If you’ve ever been to an authentic Japanese restaurant, then you probably know three flavors of aisukuri-mu (ice cream): green tea, red bean, and vanilla. They all sound so normal, and they typically are  (red bean tastes similar to strawberry and it’s my favorite one to get at the sushi bar!). But when you are in Japan, or maybe just at a Japanese grocery store, such as Kim’s Oriental Market in St. Paul or United Noodles in Minneapolis, you’ll discover that there are many more flavors available  than just the typical three.

Instead of picking out a chocolate or vanilla, you could try squid ink, ox tongue, soy sauce, or even Dracula cool garlic mint.  Of course that’s not all…there are over 100 outrageous flavors in the Japanese ice cream world!  But besides the many quirky flavors available, nothing specifically sets regular Japanese ice cream apart from American ice cream. They generally have a similar consistency, although Japanese ice cream is not always as heavy.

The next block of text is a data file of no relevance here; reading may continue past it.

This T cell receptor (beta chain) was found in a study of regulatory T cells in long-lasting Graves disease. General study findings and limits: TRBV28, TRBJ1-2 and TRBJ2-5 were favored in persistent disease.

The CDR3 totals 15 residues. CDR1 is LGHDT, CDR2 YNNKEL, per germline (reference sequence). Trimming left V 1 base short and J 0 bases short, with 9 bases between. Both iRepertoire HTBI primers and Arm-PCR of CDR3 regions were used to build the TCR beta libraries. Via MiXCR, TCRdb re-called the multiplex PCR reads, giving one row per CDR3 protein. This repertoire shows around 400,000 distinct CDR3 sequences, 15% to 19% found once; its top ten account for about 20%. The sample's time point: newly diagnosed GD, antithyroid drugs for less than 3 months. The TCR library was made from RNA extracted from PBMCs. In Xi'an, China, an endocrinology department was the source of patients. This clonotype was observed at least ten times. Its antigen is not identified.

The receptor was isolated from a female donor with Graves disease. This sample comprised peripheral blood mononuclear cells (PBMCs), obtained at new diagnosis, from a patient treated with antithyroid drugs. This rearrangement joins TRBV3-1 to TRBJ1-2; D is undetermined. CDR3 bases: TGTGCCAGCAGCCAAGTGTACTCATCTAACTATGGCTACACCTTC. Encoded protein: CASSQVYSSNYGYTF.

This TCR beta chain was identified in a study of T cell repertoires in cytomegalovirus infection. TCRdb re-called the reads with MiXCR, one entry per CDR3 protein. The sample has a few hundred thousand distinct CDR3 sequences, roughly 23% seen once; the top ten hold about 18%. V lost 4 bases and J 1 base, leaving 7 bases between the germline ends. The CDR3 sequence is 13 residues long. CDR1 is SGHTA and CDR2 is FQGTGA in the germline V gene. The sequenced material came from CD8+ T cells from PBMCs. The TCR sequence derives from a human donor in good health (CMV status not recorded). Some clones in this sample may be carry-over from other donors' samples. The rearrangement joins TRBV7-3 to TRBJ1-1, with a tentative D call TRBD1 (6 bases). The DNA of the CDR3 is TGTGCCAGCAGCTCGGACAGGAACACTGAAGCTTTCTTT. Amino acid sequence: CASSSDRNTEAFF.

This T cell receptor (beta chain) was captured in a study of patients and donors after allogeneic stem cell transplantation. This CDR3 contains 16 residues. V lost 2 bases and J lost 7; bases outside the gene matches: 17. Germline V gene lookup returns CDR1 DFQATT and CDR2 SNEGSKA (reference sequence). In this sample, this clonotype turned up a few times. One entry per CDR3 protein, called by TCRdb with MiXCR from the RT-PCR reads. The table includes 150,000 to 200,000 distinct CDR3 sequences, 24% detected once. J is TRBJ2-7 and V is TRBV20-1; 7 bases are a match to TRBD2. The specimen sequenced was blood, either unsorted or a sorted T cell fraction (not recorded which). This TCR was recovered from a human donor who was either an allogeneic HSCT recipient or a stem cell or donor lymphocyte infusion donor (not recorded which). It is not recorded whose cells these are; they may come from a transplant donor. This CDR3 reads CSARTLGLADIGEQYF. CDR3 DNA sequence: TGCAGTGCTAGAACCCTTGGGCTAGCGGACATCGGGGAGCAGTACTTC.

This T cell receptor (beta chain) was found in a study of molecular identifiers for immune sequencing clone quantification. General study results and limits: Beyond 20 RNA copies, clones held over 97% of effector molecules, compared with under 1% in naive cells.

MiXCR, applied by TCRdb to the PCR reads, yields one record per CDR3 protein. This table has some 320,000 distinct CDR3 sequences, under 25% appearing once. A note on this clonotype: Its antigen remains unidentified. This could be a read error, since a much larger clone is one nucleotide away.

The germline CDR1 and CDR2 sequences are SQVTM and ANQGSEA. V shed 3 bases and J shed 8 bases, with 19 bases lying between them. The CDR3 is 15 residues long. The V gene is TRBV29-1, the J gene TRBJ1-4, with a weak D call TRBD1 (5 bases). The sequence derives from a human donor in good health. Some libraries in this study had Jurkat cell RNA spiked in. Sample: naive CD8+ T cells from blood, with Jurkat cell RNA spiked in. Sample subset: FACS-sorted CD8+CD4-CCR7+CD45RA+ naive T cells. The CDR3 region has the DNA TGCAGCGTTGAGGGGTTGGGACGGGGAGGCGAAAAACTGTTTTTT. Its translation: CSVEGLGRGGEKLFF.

The one very traditional type of ice cream, which is actually only 20 years old, that you should try in Japan is mochi ice cream. To most ice cream eaters, mochi seems like an odd creation. Made of an outer layer of soft dough (a type of sticky rice) and an inner layer of ice cream, this delicacy is considered finger food. Common flavors include green tea, vanilla, chocolate, strawberry, mango, and red bean paste.

Even to an avid ice cream eater, this stuff sounds a little scary.  Chicken wing ice cream doesn’t seem too tantalizing, and I’ve got my sources (a few Japanese friends) that tell me that even the scariest sounding ones are actually sweet flavors that go down oh so smooth. I’ve loved the regular flavors for years, but maybe it’s time to be adventurous.

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